all that was allowed before the tribunal. He could not have use George Law, or some other third person, lest These five specifications, Mr. Speaker, in the very

selected bim on account of his legal acumen in taking and it might be said that the Government money, in order in which I have named them, embrace all the

arranging testimony, for, sir, this case was prepared and

the testimony taken in Mexico; and every one knows that the hands of Governor Young, had been used in duties imposed by the resolution of the House Mr. Corwin, though a great favorite in Mexico in consethis transaction. Perhaps the fact that George upon the Committee of Investigation. That reso- quence of his bloody hand and hospitable grave' sentiLaw was one of Governor Young's sureties, his lution, sir, nowhere charged the committee with

ments, was never in Mexico. Nay, more, sir; a grand in

quest of the country, upon their oaths, have said that this name being upon his official bond for $400,000, the duty of inquiring into Corwin's knowledge of whole case is a forgery. Why, then, sir, was Mr. Corwin will account for his great confidence in the Gov- the fraudulent character of Dr. Gardiner's evi- selected? The answer is obvious: Mr. Corwin is a great ernor, and the loose and unbusiness-like manner dence. No such specification is made in the reso- man with his party. He has been made so, sir, by the in which, by his own showing, he seems to have lution, and as a matter of course no testimony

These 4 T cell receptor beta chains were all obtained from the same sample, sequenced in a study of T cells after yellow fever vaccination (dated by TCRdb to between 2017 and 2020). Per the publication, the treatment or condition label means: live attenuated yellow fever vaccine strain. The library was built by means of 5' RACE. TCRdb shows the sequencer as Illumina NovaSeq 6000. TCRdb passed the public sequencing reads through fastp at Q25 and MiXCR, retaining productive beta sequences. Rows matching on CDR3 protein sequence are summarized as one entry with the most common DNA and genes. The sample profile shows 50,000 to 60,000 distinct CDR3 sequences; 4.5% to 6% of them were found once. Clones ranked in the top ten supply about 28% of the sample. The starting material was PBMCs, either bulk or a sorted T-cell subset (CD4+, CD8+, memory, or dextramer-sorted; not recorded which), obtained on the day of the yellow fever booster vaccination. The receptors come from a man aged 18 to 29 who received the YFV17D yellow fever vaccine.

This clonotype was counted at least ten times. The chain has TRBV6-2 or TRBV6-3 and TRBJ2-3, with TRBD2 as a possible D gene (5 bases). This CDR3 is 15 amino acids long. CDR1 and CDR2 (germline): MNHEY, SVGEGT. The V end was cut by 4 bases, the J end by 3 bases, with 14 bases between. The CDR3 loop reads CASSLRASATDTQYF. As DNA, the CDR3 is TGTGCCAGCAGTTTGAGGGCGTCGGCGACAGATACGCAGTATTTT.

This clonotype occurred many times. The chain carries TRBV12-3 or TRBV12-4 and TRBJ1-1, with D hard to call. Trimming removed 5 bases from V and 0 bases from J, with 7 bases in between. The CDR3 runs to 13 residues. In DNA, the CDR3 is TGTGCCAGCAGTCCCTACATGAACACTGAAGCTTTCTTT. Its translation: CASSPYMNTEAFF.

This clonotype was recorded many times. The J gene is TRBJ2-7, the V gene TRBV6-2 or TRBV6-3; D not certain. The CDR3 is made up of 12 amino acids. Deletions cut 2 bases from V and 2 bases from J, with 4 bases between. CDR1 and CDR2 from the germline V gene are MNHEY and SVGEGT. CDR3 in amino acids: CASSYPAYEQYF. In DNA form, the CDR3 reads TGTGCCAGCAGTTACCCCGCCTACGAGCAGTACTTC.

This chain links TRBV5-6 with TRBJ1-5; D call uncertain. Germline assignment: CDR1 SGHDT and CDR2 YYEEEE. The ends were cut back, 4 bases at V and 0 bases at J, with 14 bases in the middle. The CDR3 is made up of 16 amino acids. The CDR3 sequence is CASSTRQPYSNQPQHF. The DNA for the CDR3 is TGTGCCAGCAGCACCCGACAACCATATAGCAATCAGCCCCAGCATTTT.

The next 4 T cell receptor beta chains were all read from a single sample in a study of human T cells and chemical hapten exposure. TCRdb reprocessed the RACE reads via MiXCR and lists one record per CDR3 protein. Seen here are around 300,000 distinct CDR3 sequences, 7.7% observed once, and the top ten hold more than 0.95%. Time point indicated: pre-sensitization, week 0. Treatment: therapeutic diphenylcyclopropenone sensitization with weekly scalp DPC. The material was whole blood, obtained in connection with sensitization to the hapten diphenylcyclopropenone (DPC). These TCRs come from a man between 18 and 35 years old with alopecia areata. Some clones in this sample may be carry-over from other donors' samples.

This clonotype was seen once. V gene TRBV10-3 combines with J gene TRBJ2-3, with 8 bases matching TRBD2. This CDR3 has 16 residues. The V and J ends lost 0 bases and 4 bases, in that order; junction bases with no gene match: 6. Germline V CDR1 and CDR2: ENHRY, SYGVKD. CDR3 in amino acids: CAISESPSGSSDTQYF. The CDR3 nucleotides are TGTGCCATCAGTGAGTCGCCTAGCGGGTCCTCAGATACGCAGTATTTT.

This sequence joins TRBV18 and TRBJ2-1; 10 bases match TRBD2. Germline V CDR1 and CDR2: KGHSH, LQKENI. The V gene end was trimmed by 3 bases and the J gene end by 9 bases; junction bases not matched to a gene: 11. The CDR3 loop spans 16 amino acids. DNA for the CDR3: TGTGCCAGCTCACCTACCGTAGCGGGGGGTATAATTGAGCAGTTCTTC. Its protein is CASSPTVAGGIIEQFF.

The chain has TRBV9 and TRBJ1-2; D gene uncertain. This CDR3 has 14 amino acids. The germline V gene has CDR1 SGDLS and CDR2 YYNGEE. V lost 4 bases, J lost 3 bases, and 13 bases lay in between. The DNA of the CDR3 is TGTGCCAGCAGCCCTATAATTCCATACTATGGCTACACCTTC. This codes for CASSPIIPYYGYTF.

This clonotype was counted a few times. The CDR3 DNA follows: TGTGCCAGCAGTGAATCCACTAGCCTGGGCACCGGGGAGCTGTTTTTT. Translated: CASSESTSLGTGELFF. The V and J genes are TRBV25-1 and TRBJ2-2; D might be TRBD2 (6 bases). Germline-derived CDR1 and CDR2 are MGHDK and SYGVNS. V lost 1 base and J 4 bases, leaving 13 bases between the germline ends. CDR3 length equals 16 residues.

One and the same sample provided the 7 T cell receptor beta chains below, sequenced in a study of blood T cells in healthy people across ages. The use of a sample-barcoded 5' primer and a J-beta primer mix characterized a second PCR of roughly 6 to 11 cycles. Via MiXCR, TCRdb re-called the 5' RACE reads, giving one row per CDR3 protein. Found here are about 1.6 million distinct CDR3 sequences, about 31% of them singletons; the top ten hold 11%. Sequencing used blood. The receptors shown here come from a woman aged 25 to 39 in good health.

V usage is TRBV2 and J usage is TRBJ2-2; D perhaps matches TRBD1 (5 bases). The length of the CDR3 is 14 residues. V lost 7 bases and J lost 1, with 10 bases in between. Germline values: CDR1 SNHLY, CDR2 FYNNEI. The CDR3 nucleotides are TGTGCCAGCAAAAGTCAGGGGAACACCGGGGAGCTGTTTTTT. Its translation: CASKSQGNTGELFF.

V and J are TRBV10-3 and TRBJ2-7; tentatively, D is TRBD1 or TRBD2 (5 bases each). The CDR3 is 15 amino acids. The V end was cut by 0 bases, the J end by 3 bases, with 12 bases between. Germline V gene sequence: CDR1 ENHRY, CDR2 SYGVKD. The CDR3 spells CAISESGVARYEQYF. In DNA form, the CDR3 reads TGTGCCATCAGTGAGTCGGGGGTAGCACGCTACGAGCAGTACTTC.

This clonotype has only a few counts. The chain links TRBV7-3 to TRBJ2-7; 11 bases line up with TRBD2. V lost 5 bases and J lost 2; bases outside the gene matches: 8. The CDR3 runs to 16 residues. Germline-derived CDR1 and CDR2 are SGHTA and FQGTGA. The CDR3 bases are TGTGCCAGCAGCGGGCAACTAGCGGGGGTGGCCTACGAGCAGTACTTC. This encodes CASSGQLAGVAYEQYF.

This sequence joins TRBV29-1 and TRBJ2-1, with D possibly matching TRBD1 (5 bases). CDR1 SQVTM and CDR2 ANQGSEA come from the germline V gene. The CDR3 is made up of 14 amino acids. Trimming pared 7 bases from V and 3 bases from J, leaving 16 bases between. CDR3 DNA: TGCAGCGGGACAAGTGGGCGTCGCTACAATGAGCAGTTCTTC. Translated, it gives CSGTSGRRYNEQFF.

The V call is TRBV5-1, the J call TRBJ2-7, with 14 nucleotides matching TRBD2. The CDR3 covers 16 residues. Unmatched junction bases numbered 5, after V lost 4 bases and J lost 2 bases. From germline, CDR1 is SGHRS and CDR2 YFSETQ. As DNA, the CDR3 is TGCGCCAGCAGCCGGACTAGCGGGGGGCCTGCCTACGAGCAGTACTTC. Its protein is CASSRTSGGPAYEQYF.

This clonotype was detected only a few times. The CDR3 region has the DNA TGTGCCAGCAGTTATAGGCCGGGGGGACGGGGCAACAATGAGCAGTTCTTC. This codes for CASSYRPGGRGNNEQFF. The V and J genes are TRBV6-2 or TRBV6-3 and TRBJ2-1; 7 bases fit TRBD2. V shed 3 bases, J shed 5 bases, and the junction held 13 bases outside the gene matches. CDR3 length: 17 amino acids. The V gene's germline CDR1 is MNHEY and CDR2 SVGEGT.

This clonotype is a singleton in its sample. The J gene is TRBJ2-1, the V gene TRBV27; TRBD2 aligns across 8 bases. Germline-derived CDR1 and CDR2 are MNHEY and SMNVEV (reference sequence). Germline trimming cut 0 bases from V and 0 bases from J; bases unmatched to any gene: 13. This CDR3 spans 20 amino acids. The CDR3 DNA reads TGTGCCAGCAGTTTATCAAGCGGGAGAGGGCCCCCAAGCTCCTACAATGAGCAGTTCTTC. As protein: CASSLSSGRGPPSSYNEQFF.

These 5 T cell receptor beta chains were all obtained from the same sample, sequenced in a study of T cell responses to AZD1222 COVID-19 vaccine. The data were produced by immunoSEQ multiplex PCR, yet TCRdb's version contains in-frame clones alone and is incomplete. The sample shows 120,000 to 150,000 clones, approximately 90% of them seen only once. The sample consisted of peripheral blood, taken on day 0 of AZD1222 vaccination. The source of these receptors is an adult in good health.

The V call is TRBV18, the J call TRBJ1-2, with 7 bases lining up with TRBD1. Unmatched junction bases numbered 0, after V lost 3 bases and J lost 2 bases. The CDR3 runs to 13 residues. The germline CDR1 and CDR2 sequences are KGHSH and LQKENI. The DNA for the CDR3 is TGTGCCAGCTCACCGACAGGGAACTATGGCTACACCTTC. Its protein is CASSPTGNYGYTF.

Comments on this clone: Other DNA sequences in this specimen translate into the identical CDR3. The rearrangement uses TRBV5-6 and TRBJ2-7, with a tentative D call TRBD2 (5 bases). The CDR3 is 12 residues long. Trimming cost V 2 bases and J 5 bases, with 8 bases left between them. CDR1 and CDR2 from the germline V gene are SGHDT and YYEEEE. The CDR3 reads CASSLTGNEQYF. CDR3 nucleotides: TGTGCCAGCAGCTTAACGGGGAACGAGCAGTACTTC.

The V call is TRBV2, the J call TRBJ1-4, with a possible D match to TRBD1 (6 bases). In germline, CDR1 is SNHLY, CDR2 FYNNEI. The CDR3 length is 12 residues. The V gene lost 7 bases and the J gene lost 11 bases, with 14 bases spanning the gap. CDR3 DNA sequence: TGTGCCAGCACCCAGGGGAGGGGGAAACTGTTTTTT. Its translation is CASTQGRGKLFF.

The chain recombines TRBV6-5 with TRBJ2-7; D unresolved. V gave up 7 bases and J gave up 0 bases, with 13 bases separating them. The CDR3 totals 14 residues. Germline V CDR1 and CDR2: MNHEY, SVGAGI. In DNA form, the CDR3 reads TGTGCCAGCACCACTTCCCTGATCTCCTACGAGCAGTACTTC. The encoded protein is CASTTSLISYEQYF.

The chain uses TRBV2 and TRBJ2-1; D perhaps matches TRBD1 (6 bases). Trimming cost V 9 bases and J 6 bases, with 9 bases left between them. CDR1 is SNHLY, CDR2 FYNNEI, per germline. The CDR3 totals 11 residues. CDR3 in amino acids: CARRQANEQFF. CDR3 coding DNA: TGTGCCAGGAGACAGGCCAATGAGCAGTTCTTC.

Whigs of Ohio. They made him their Representative first

in this House ; then, sir, they made him their standardconducted this whole transaction.

was adduced before the committee to establish any bearer of the party in Obio, by selecting him as their canBe all these conjectures as they may, there can such inference or implication. If any such thing didate for Governor; then, sir, they sent him to the Senate be no doubt but that Governor Young was ex- had been attempted, Mr. Corwin, if he chose,